Compartment syndrome symptoms and medical malpractice
Patients with a broken arms and legs have an increased risk for compartment syndrome
As a Houston, Texas medical malpractice attorney, I handle cases in Harris County, as well as throughout the State of Texas.
A new client recently contacted Painter Law Firm regarding her teenage son who broke his lower leg (fibula) while playing football.
He went to a Corpus Christi, Texas hospital, where he was admitted and an orthopedic surgery was scheduled. The young man remained in the hospital for around four days after surgery. His mother remembers him having bad pain and screaming throughout those days. At one point, both parents had to hold him down onto his bed.
Over the course of time, different nurses told the patient’s mother that they had asked the surgeons to check his legs for compartment syndrome. One of the surgeons commented that he was “past that” and dismissed that idea.
Two days after this young man was discharged from the hospital, his foot dropped and had no pulse. He went to another Corpus Christi Hospital, where his surgeon was working, and was immediately rushed to the operating room for a fasciotomy surgery.
The nurses had been right. The patient had compartment syndrome. Even after the fasciotomy, this young man has no feeling in his leg and unsightly scars from grafts and skin flaps. He is saddened that he cannot run, let alone play football.
Muscles are surrounded by connective tissue called fascia, which forms a compartment around the muscle tissue. Compartment syndrome is a medical condition caused by increased pressure within a muscle compartment of an arm, or leg. It is most common in the forearm and lower leg.
Patients with an injury or fracture (broken bones) account for most cases of compartment syndrome, but exercise has also been known to be a culprit. In these situations, blood fills the confined compartment spaces causes swelling and increased pressure.
If the pressure is unrelieved, it cuts off the blood and oxygen supply to the muscle tissue, which can cause extensive damage, including nerve damage, loss of muscle tissue, infection, and even amputation.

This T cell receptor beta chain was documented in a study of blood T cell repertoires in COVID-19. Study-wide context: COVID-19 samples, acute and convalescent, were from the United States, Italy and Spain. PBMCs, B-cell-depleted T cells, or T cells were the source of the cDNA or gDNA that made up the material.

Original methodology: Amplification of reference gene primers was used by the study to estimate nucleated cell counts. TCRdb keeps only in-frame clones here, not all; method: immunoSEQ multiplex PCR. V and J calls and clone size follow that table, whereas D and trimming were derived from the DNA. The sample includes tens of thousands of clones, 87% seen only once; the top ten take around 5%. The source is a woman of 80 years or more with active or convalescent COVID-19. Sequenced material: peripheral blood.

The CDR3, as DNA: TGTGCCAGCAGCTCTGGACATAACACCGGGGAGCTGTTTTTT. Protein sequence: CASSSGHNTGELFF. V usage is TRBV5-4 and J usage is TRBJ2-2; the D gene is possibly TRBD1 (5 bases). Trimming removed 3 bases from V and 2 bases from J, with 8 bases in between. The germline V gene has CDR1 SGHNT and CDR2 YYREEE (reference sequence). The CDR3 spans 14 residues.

Symptoms of compartment syndrome
The classic symptoms of compartment syndrome are pain that is greater than would be expected for the type of injury, and a change in sensation, like numbness.
Someone came up with a short-cut to remember the “5 Ps” of compartment syndrome: pain, paresthesia (altered sensation), pallor (pale skin color), paralysis, and poikilothermia (inability to regulate temperature). Some experts add a sixth “P,” for pulselessness (a lack of a pulse in the extremity).
The standard of care requires physicians to initiate orders to prevent compartment syndrome in at-risk patients, including elevating and icing the affected extremity. Under Texas law, when a nurse has a suspicion for compartment syndrome, the Board of Nursing rules and regulations, as well as the standard of care, require them to advocate for a physician intervention. This sometimes means that the nurse should escalate an issue to a supervisor if a doctor will not act. Patient safety and well-being are the goals.
If a surgeon or physician suspects compartment syndrome, the standard test would be to insert a needle directly into the potentially-affected muscle compartment. The needle is attached to a pressure monitoring device.
If compartment syndrome is confirmed and was caused by a recent injury, the only treatment is a surgical procedure called fasciotomy. This is typically performed by either an orthopedic or general surgeon and involves opening the thick, fibrous connective tissue lining the muscles, to allow them to swell and relieve pressure within the compartment. Sometimes an additional surgery is necessary to close the skin after the swelling goes away.
Of course, a delay in diagnosing and treating acute compartment syndrome can have devastating impacts on a patient. Those are the situations where an experienced medical malpractice attorney can be of assistance.
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Robert Painter is a medical malpractice attorney at Painter Law Firm PLLC, in Houston, Texas. He is a former hospital administrator who represents patients and family members in medical negligence and wrongful death lawsuits against hospitals, physicians, surgeons, anesthesiologists, and other healthcare providers. A member of the board of directors of the Houston Bar Association, he was honored, in 2017, by H Texas as one of Houston’s top lawyers. In May 2018, the Better Business Bureau recognized Painter Law Firm PLLC with its Award of Distinction.
Robert Painter is a medical malpractice lawyer at Painter Law Firm PLLC.
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